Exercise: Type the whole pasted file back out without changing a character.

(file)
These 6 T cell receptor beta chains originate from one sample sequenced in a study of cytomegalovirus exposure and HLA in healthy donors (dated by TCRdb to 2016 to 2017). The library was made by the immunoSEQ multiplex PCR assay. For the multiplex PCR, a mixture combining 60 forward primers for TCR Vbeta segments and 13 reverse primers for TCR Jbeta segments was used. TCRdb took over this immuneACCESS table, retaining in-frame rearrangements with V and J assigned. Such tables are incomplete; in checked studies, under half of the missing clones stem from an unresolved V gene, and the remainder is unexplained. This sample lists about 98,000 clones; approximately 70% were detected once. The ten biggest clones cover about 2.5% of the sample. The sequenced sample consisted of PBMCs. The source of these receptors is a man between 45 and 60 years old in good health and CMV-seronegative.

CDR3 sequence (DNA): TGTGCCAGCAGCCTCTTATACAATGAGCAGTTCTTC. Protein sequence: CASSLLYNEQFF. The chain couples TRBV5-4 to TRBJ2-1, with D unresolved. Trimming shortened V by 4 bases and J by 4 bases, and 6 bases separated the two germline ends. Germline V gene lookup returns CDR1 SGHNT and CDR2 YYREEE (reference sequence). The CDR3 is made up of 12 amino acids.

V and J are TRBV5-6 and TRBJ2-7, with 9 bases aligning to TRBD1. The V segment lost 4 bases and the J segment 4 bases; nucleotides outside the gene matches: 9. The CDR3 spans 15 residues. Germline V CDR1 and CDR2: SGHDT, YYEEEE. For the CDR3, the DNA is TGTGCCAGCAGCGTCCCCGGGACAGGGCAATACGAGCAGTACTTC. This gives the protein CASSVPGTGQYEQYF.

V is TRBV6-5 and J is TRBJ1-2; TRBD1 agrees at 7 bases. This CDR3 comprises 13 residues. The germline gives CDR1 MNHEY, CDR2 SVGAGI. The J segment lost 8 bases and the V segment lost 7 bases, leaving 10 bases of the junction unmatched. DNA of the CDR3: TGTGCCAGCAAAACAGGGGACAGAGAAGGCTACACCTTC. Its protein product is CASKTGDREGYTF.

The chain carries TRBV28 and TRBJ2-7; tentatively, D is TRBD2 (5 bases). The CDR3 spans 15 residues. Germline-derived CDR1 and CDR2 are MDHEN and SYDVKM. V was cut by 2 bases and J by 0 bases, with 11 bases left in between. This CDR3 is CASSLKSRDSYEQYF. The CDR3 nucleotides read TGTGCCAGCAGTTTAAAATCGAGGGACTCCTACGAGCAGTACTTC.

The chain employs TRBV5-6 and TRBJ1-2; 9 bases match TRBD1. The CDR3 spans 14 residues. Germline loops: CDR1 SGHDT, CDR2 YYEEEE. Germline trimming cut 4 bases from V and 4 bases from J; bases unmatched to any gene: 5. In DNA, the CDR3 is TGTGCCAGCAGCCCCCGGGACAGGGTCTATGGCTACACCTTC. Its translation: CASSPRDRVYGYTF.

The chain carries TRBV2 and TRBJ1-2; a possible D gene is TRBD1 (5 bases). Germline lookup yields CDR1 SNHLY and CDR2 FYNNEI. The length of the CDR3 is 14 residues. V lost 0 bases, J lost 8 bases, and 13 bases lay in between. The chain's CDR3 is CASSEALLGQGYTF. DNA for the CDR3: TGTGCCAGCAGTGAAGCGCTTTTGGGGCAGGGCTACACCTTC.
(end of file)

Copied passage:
These 6 T cell receptor beta chains originate from one sample sequenced in a study of cytomegalovirus exposure and HLA in healthy donors (dated by TCRdb to 2016 to 2017). The library was made by the immunoSEQ multiplex PCR assay. For the multiplex PCR, a mixture combining 60 forward primers for TCR Vbeta segments and 13 reverse primers for TCR Jbeta segments was used. TCRdb took over this immuneACCESS table, retaining in-frame rearrangements with V and J assigned. Such tables are incomplete; in checked studies, under half of the missing clones stem from an unresolved V gene, and the remainder is unexplained. This sample lists about 98,000 clones; approximately 70% were detected once. The ten biggest clones cover about 2.5% of the sample. The sequenced sample consisted of PBMCs. The source of these receptors is a man between 45 and 60 years old in good health and CMV-seronegative.

CDR3 sequence (DNA): TGTGCCAGCAGCCTCTTATACAATGAGCAGTTCTTC. Protein sequence: CASSLLYNEQFF. The chain couples TRBV5-4 to TRBJ2-1, with D unresolved. Trimming shortened V by 4 bases and J by 4 bases, and 6 bases separated the two germline ends. Germline V gene lookup returns CDR1 SGHNT and CDR2 YYREEE (reference sequence). The CDR3 is made up of 12 amino acids.

V and J are TRBV5-6 and TRBJ2-7, with 9 bases aligning to TRBD1. The V segment lost 4 bases and the J segment 4 bases; nucleotides outside the gene matches: 9. The CDR3 spans 15 residues. Germline V CDR1 and CDR2: SGHDT, YYEEEE. For the CDR3, the DNA is TGTGCCAGCAGCGTCCCCGGGACAGGGCAATACGAGCAGTACTTC. This gives the protein CASSVPGTGQYEQYF.

V is TRBV6-5 and J is TRBJ1-2; TRBD1 agrees at 7 bases. This CDR3 comprises 13 residues. The germline gives CDR1 MNHEY, CDR2 SVGAGI. The J segment lost 8 bases and the V segment lost 7 bases, leaving 10 bases of the junction unmatched. DNA of the CDR3: TGTGCCAGCAAAACAGGGGACAGAGAAGGCTACACCTTC. Its protein product is CASKTGDREGYTF.

The chain carries TRBV28 and TRBJ2-7; tentatively, D is TRBD2 (5 bases). The CDR3 spans 15 residues. Germline-derived CDR1 and CDR2 are MDHEN and SYDVKM. V was cut by 2 bases and J by 0 bases, with 11 bases left in between. This CDR3 is CASSLKSRDSYEQYF. The CDR3 nucleotides read TGTGCCAGCAGTTTAAAATCGAGGGACTCCTACGAGCAGTACTTC.

The chain employs TRBV5-6 and TRBJ1-2; 9 bases match TRBD1. The CDR3 spans 14 residues. Germline loops: CDR1 SGHDT, CDR2 YYEEEE. Germline trimming cut 4 bases from V and 4 bases from J; bases unmatched to any gene: 5. In DNA, the CDR3 is TGTGCCAGCAGCCCCCGGGACAGGGTCTATGGCTACACCTTC. Its translation: CASSPRDRVYGYTF.

The chain carries TRBV2 and TRBJ1-2; a possible D gene is TRBD1 (5 bases). Germline lookup yields CDR1 SNHLY and CDR2 FYNNEI. The length of the CDR3 is 14 residues. V lost 0 bases, J lost 8 bases, and 13 bases lay in between. The chain's CDR3 is CASSEALLGQGYTF. DNA for the CDR3: TGTGCCAGCAGTGAAGCGCTTTTGGGGCAGGGCTACACCTTC.